Tag Archive | Greek

Lent Potato Salad (39p)

greece-flag-17A hot (or cold) potato salad inspired by a recipe on Giota Nikolau’s ′Grandma’s Food′ blog, a site which has many wonderful recipes. It is all written in Greek, but with help from Google translate and the wonderful photos on the site, her recipes and ideas can be followed.

It is still Lent in the Greek Orthodox church calendar, their Easter day being Sunday 19 April, making this their Orthodox Holy Week and a time of fasting – no meat, fish, wine, oil, wine, dairy or eggs, so my version of the recipe almost meets the criteria, bar the splash of oil for frying and knob butter for flavour.

Ingredients (serves four):

  • Three baking-size potatoes.
  • One onion, red or white.
  • Dried oregano.
  • Tin of beans – I used a tin of Flageolet beans that I found at the back of the cupboard, but would normally use the cheapest kidney beans, or indeed anything suitable hanging around in the cupboard or fridge that needs using up – some fresh green or string beans, for example.
  • Salted butter.

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Method:

  • Slice the onion up and fry until soft and translucent, then put it aside. Don’t over-fry the onion, keep it a little al dente.
  • Peel and chop the potatoes into inch-sized lumps, then simmer them in a saucepan for 15-20 minutes until soft. Keep a close eye on them so they don’t dissolve and you end up with a watery potato soup.
  • While they’re simmering, empty the can of beans, rinsing them under the cold tap, and add them to the simmering potatoes half way through.
  • When the potatoes are ready, pour off the water and transfer to a bowl, sprinkling in a pinch of dried oregano.

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And that’s it. Makes about four portions. Serve hot in a bowl with a good knob of  butter on top, or can be eaten cold.

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Estimating electricity use and washing up costs, and with a mug of Earl Grey tea, that’s a meal for about 39p.


 

Pheasant in a Creamy-cheesy Greek Sauce with Greek Salad

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This is no. 5 in my ‘101 Things To Do With a Dead Pheasant‘ quest. The sauce recipe was inspired by Patra Martios at faghta-giagias.blogspot.com. (Google couldn’t translate the page very clearly, so the sauce is very much a ‘based on’ creation, plus my own version of Greek salad.)

Not one of my budget recipes. Even if made with chicken or some other bird, still pricey, although the sauce goes a long way and eeks out the limited meat yield when cooking a pheasant.

Clipboard02Pheasants were, incidentally, known by the Greeks from ancient times. Originally an Asian species, they were traditionally said to have been introduced by traders via the Black Sea city of Phasis, hence ‘Pheasant’, but they probably arrived in Europe in prehistoric times by a variety of routes.

They were imported and bred in Britain in large numbers only from about 1100 AD (although visiting Romans a millennium earlier must have been familiar with the bird and may have brought the odd one over). Today, pheasants breeds very happily in the British countryside, although the majority one sees while out are captive-bred and released for shoots – there are, amazingly, tens-of-millions released each year.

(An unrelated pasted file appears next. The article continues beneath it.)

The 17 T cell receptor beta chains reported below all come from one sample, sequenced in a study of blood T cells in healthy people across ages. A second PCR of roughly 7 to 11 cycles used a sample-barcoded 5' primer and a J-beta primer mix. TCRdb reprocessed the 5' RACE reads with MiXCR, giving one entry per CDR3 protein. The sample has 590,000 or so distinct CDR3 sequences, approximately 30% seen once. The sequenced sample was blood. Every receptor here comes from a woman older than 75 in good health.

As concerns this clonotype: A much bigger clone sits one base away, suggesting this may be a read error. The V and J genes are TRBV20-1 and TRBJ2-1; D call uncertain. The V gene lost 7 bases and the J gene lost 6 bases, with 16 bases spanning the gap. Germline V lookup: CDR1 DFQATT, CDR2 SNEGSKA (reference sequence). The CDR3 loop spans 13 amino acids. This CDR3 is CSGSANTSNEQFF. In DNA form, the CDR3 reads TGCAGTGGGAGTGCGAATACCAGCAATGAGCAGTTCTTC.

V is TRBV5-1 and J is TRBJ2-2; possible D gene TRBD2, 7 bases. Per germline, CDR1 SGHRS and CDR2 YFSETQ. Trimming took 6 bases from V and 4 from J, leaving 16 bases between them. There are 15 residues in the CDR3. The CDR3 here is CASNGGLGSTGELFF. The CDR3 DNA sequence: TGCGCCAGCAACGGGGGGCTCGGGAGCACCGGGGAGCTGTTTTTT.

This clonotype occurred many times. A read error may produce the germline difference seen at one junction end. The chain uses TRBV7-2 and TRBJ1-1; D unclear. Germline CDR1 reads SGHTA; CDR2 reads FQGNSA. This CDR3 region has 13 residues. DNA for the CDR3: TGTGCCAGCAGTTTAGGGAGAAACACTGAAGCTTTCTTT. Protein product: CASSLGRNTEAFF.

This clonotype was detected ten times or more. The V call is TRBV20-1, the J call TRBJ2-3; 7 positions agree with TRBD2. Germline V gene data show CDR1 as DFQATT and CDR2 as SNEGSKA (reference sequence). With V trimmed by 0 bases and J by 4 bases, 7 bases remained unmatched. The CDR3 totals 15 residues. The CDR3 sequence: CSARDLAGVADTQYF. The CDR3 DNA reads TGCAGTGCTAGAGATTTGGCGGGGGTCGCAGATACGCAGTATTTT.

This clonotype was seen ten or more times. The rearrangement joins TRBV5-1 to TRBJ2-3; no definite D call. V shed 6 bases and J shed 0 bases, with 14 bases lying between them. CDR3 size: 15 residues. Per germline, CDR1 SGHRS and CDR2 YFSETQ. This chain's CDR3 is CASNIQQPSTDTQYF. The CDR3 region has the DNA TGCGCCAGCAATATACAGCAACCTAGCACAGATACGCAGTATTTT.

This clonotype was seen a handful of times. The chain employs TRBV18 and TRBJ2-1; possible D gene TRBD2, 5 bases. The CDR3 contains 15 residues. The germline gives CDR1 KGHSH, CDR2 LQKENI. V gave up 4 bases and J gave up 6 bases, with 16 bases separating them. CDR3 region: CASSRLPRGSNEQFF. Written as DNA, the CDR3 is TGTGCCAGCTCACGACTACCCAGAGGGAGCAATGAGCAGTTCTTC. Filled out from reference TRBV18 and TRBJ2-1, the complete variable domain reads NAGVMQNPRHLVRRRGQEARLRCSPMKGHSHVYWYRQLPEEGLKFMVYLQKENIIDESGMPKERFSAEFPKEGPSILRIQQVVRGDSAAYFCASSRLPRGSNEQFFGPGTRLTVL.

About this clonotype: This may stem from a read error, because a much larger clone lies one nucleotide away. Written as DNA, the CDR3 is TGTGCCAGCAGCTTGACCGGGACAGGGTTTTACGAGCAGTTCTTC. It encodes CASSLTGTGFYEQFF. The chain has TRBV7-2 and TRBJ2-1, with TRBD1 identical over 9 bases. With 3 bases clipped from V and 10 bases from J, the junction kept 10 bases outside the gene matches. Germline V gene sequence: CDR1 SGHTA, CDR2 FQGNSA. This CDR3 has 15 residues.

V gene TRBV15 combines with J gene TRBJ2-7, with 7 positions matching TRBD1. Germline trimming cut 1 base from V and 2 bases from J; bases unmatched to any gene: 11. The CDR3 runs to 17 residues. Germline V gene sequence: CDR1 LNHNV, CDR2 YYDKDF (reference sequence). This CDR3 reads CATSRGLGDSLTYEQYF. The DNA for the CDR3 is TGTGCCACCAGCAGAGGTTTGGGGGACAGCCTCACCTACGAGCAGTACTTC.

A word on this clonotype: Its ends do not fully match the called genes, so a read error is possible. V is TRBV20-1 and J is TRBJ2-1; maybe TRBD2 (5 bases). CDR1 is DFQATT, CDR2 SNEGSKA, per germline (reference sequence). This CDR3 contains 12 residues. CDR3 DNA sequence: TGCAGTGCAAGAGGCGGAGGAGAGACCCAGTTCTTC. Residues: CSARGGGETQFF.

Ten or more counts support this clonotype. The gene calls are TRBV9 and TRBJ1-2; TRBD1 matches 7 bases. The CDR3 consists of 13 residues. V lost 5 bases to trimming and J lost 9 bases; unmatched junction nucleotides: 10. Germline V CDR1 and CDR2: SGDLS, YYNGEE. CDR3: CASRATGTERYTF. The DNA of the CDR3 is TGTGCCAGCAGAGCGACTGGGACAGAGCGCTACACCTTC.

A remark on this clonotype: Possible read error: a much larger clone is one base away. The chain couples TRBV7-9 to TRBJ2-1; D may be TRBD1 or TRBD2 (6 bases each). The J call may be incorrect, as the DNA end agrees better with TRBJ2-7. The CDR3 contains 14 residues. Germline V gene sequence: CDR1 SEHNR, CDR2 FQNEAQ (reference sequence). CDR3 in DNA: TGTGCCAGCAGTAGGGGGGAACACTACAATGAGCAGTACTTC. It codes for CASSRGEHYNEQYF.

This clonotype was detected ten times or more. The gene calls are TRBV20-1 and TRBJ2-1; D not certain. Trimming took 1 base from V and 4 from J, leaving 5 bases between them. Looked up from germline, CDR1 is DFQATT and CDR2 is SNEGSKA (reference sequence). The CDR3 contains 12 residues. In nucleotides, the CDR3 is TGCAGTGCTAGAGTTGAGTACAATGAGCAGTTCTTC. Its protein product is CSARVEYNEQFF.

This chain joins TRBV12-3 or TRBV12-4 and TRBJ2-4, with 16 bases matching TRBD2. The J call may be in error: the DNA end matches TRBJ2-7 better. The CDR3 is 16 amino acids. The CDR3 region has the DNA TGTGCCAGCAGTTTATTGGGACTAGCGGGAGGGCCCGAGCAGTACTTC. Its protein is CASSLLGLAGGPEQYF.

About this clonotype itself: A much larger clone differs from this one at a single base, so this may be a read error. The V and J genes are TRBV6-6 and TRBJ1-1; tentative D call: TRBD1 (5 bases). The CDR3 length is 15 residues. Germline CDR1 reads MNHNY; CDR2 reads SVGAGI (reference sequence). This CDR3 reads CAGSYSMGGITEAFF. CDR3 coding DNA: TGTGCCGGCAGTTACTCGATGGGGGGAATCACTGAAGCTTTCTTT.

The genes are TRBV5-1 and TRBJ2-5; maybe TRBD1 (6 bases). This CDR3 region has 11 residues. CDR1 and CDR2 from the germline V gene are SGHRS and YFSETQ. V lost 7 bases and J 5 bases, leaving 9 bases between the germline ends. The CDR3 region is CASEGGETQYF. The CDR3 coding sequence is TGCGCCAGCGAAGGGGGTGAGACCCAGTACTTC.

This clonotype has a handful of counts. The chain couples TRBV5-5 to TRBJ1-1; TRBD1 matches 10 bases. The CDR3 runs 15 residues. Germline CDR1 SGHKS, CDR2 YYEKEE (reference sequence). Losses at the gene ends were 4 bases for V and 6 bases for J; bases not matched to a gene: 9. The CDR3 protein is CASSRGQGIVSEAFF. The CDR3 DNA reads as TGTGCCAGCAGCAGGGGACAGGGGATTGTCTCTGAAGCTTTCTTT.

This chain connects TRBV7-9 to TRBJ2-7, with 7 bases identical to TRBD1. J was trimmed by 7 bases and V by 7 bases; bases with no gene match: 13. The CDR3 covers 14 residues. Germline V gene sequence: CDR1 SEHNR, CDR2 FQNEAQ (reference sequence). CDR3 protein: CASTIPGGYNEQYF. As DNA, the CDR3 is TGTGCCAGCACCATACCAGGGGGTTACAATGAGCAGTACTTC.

INGREDIENTS

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THE MEAT

  • Pheasant (or chicken / duck / goose / guinea fowl / quail / ostrich / pterodactyl / whatever), cooked, broken into small pieces and well-fried in a small amount of olive oil with a sprinkle of all-purpose seasoning.

THE SALAD

  • Tomato – any well-flavoured ones, like home-grown, cherry or beef tomatoes.
  • ½ a red onion.
  • ½ a cucumber, peeled.
  • A pepper (any colour).
  • Extra virgin olive oil.
  • ½ a lemon.
  • 75 g feta cheese.
  • Dried oregano.
  • Rocket.

Sliced up the tomatoes, finely chop the onion, chop up the pepper and cucumber, break the feta into rough cubes. Mix together (not too violently, or you’ll pulverize the feta) in a bowl with a fistful of rocket leaves, a splash of the olive oil, the juice of half a lemon and good pinch or oregano.

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Put this in the fridge while you’re making the sauce.

THE SAUCE

  • 150 g of unsmoked bacon, finely chopped.
  • ½ a punnet of mushrooms.
  • 100 ml double cream.
  • 100 ml milk.
  • Good splash of extra virgin olive oil.
  • 50 g grated parmesan cheese (or the strongest hard Cheddar you can get). This costs a bit, but it is worth it for the flavour. Don’t buy cheap or powdered Parmesan, it tastes horrible.
  • Ground black pepper.
  • Cornflour.

Finely chop and fry the bacon.

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Thin-slice and cook the mushrooms on a moderate heat until all the moisture has bubble off – no oil needed, just let them bubble away in a non-stick frying pan until (almost) all the water has boiled/steamed off. They’ll reduce down to about ¼ of their original volume and have a rich flavour.

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Put the bacon, mushrooms and everything else together in a small saucepan and bring to a gentle simmer, stirring slowly, to melt the cheese in. Add a heaped desert spoon of cornflour until it is a moderately thick sauce consistency. If it goes too thick, stir in some more milk.

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Fry a small handful of the meat with a dollop of the sauce.

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On one side of the plate make a bed of rocket leaves, putting the meat/sauce mix on top, with the Greek salad on the other side.

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Happy to say the whole thing turned out well. Most delicious. The sauce, if thick enough, can also be used as a toast topping.